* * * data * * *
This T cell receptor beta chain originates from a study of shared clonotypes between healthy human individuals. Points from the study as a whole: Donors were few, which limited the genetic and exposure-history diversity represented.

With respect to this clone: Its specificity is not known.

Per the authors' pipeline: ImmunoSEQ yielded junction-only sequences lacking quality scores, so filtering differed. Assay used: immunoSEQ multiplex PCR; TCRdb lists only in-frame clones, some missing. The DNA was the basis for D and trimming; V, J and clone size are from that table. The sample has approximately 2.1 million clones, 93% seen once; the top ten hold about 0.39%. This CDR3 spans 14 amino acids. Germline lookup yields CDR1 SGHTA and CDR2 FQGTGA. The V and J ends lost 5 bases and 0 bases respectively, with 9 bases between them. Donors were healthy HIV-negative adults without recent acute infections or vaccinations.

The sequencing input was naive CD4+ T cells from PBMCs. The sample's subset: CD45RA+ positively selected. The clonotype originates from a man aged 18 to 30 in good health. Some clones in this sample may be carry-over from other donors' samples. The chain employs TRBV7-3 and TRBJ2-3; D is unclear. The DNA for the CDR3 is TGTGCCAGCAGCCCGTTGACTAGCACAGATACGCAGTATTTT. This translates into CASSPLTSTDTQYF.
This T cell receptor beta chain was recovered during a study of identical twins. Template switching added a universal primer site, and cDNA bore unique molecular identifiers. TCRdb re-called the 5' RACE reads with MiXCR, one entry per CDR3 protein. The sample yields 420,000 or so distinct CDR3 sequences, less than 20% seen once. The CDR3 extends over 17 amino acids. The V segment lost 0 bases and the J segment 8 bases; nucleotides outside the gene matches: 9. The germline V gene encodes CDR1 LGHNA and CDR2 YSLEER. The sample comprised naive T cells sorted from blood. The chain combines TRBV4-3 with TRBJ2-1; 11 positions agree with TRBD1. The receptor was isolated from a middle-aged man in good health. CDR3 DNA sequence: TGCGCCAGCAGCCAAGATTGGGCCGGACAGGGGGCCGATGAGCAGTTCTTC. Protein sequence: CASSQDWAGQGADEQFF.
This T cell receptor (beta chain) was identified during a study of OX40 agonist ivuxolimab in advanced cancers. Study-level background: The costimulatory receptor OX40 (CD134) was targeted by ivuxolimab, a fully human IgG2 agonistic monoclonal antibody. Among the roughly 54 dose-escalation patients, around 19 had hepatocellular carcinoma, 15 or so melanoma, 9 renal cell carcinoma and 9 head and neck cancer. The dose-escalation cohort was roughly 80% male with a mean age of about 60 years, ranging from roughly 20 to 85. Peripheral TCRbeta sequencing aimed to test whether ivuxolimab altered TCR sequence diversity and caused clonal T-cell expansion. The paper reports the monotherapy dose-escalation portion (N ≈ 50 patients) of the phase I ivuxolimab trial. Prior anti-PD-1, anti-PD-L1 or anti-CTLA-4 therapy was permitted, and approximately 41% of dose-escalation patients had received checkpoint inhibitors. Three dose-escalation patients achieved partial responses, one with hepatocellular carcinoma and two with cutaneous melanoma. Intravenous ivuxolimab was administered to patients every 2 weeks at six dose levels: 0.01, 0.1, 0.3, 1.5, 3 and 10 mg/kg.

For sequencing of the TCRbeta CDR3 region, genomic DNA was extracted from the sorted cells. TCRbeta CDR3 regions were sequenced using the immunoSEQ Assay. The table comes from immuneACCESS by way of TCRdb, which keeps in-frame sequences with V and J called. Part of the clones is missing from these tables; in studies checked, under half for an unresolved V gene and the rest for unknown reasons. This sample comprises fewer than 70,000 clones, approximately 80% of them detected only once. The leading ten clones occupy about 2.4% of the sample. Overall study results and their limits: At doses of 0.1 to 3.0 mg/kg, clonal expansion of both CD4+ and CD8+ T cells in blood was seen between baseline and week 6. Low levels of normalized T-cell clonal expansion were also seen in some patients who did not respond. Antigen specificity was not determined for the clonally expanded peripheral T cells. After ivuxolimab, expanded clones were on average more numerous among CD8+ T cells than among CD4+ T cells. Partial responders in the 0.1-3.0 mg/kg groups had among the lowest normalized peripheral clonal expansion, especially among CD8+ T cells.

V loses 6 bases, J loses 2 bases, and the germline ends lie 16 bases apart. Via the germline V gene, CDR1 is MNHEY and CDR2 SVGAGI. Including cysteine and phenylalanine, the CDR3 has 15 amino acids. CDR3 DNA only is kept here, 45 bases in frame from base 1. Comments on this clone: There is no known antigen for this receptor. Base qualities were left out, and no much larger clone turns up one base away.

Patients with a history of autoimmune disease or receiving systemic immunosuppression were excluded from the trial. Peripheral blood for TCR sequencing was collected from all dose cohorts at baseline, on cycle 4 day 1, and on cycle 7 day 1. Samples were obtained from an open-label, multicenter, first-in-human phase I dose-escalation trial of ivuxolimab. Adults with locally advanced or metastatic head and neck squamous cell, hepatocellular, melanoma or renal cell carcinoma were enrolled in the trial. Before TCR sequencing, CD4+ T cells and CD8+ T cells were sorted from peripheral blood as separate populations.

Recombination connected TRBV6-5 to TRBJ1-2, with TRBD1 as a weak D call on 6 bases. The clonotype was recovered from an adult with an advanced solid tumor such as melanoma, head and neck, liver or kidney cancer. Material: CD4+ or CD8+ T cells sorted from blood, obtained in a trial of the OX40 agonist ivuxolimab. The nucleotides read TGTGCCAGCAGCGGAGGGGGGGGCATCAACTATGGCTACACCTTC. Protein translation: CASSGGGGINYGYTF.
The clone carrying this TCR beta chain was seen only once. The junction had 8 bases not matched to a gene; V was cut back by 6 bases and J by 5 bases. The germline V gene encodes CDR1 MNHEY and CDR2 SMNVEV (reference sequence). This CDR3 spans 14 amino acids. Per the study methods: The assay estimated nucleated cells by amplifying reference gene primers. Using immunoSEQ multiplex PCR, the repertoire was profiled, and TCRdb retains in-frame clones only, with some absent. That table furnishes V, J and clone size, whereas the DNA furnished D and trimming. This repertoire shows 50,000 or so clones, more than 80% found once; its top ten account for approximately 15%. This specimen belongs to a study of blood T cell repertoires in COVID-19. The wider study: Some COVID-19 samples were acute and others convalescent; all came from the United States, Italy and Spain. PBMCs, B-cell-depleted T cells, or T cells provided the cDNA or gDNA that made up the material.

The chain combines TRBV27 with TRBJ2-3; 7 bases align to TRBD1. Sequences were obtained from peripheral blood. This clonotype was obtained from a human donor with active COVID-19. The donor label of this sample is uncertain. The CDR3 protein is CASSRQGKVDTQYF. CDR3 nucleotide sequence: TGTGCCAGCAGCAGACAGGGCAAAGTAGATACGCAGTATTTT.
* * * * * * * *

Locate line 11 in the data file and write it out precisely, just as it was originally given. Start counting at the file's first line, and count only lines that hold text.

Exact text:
The clone carrying this TCR beta chain was seen only once. The junction had 8 bases not matched to a gene; V was cut back by 6 bases and J by 5 bases. The germline V gene encodes CDR1 MNHEY and CDR2 SMNVEV (reference sequence). This CDR3 spans 14 amino acids. Per the study methods: The assay estimated nucleated cells by amplifying reference gene primers. Using immunoSEQ multiplex PCR, the repertoire was profiled, and TCRdb retains in-frame clones only, with some absent. That table furnishes V, J and clone size, whereas the DNA furnished D and trimming. This repertoire shows 50,000 or so clones, more than 80% found once; its top ten account for approximately 15%. This specimen belongs to a study of blood T cell repertoires in COVID-19. The wider study: Some COVID-19 samples were acute and others convalescent; all came from the United States, Italy and Spain. PBMCs, B-cell-depleted T cells, or T cells provided the cDNA or gDNA that made up the material.